“What imprudence! Ill as you were this morning, to go out in this sun. Why did you do so?”
“To fetch you and to take you home!” replied the Countess gayly. “I was ashamed of having indulged myself! I rose, and here I am. Good-day, Dorsenne. I hope you kept your eyes open up there. A story might be written on the Ardea affair. I will tell it to you. Good-day, Maud. How kind of you to make lazy Alba exercise a little! She would have quite a different color if she walked every morning. Goodday, Florent. Good-day, Lydia. The master is not here? And you, old friend, what have you done with Fanny?”
She distributed these simple “good-days” with a grace so delicate, a smile so rare for each one–tender for her daughter, spirituelle for the author, grateful for Madame Gorka, amicably surprised for Chapron and Madame Maitland, familiar and confiding for her old friend, as she called the Baron. She was evidently the soul of the small party, for her mere presence seemed to have caused animation to sparkle in every eye.
All talked at once, and she replied, as they walked toward the carriages, which waited in a court of honor capable of holding seventy gala chariots. One after the other these carriages advanced. The horses pawed the ground; the harnesses shone; the footmen and coachmen were dressed in perfect liveries; the porter of the Palais Castagna, with his long redingote, on the buttons of which were the symbolical chestnuts of the family, had beneath his laced hat such a dignified bearing that Julien suddenly found it absurd to have imagined an impassioned drama in connection with such people. The last one left, while watching the others depart, he once more experienced the sensation so common to those who are familiar with the worst side of the splendor of society and who perceive in them the moral misery and ironical gayety.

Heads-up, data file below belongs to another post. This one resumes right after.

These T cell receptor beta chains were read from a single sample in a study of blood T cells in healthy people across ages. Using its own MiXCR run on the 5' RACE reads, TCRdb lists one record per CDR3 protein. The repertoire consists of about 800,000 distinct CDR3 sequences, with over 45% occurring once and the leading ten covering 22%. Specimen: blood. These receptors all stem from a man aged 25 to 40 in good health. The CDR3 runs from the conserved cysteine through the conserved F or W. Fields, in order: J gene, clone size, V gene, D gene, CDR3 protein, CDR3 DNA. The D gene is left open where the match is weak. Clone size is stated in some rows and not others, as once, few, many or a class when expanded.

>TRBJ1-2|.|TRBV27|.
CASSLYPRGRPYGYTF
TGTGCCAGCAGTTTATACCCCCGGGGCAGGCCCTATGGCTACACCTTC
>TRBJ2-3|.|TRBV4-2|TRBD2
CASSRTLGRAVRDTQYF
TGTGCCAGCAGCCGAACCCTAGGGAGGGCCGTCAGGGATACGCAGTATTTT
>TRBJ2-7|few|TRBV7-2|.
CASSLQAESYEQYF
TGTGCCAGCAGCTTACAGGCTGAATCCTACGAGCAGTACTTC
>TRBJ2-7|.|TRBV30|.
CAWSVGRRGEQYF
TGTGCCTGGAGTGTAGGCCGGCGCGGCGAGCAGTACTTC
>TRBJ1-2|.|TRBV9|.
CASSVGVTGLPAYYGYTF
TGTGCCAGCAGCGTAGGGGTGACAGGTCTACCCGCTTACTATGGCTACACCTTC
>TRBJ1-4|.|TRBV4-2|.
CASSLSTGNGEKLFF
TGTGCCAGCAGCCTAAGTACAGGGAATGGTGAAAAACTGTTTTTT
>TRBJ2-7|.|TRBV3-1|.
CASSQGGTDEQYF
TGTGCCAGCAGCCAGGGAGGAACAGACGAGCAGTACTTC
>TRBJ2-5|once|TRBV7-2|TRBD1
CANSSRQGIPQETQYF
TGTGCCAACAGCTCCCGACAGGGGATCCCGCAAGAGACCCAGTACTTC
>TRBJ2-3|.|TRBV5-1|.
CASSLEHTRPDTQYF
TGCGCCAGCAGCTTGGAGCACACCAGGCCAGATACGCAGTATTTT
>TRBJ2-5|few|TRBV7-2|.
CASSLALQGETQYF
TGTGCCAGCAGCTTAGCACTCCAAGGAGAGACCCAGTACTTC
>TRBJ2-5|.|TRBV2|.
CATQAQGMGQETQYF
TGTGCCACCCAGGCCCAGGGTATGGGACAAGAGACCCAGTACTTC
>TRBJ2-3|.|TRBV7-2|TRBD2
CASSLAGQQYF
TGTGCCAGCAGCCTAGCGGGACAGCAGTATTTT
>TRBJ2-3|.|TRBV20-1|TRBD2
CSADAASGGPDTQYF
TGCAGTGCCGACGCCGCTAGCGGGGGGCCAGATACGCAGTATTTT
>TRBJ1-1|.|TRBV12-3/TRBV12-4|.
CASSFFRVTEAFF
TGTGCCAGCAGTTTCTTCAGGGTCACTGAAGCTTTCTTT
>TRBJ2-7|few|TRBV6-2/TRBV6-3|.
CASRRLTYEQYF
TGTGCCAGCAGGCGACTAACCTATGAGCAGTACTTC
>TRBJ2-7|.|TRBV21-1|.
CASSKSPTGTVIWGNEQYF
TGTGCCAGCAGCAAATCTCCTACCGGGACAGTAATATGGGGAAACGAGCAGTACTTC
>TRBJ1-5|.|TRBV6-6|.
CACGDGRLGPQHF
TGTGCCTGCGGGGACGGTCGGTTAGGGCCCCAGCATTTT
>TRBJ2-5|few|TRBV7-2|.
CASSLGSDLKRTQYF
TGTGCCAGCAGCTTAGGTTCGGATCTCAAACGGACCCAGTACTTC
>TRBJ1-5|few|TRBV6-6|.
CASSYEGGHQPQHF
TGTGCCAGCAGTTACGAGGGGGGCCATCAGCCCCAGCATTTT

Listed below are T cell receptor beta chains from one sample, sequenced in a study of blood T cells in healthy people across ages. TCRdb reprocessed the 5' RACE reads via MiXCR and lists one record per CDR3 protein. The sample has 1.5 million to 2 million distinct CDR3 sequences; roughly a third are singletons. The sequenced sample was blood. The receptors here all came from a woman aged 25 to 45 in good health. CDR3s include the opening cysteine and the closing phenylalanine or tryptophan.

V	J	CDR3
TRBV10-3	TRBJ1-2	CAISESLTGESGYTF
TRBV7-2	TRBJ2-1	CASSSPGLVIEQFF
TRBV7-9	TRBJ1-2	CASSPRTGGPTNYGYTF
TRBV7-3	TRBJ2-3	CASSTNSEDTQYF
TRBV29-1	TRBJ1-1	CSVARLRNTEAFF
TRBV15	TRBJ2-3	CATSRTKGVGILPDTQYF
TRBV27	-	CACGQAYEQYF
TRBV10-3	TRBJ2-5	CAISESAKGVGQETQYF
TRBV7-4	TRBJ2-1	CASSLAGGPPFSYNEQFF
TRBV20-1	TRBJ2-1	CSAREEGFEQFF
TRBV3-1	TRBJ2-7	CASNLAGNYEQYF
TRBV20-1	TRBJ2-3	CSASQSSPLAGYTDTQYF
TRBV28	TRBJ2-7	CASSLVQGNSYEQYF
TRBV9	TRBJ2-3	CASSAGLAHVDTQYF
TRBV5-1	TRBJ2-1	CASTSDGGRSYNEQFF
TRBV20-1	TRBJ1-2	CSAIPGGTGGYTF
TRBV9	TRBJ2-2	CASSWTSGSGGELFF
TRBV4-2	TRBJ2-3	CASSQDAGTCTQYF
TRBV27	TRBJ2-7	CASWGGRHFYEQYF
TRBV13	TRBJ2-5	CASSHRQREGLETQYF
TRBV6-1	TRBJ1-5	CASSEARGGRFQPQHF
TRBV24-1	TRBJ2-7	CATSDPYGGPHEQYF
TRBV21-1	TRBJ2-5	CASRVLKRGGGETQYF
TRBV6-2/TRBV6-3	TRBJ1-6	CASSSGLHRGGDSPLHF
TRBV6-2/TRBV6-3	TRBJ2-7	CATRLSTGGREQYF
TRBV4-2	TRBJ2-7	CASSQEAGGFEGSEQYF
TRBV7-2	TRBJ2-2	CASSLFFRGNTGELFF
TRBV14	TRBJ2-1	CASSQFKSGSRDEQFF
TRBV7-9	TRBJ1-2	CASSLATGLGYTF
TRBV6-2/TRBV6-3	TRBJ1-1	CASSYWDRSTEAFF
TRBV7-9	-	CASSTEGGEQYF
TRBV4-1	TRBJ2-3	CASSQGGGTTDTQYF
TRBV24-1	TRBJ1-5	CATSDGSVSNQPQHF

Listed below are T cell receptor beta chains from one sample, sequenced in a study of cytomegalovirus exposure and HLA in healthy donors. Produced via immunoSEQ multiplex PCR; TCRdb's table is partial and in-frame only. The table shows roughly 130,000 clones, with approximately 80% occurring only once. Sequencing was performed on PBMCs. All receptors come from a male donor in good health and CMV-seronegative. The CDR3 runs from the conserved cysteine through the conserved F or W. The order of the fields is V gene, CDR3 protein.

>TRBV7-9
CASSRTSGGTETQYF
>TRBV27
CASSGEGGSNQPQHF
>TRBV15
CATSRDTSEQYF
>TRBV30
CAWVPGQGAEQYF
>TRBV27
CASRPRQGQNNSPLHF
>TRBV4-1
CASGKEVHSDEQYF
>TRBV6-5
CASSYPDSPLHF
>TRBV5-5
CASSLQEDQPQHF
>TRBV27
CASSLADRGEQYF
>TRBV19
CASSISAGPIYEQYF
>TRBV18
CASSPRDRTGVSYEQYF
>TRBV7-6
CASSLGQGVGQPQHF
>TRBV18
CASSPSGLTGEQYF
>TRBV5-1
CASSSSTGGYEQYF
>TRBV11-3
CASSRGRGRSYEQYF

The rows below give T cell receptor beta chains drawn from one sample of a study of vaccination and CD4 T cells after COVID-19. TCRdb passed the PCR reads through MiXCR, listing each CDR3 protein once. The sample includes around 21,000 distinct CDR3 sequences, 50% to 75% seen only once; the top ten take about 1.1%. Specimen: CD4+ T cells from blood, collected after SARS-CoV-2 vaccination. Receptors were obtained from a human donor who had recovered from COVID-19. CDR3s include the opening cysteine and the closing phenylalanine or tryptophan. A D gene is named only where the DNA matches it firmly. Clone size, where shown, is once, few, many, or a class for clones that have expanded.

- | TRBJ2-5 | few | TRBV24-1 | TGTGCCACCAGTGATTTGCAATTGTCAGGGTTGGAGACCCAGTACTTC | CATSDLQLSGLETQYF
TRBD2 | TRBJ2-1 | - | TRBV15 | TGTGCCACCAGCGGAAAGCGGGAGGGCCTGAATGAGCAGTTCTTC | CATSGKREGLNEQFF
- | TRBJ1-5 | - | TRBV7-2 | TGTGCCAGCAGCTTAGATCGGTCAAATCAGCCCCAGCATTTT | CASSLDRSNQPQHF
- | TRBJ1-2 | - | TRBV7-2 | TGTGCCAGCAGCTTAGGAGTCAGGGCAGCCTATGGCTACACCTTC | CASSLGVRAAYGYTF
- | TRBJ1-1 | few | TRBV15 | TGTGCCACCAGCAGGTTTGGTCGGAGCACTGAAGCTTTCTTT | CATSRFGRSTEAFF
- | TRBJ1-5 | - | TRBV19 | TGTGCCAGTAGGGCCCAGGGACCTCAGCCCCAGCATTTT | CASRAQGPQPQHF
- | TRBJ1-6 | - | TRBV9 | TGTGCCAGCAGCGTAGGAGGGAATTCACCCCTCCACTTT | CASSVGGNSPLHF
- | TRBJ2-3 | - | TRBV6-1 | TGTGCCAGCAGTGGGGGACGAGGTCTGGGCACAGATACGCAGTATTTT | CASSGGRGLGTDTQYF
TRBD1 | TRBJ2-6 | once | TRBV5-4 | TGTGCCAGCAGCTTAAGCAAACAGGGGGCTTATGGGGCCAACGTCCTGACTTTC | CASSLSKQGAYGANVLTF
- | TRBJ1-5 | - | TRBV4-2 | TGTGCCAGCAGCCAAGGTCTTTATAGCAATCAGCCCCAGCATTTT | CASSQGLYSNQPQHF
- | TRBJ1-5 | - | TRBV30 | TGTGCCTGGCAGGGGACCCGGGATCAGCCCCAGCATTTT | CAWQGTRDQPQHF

“You are becoming a great simpleton, my friend, Dorsenne,” said he, seating himself more democratically in one of those open cabs called in Rome a botte. “To fear a tragical adventure for the woman who is mistress of herself to such a degree is something like casting one’s self into the water to prevent a shark from drowning. If she had not upon her lips Maitland’s kisses, and in her eyes the memory of happiness, I am very much mistaken. She came from a rendezvous. It was written for me, in her toilette, in the color upon her cheeks, in her tiny shoes, easy to remove, which had not taken thirty steps. And with what mastery she uttered her string of falsehoods! Her daughter, Madame Gorka, Madame Maitland, how quickly she included them all! That is why I do not like the theatre, where one finds the actress who employs that tone to utter her: ‘Is the master not here?'”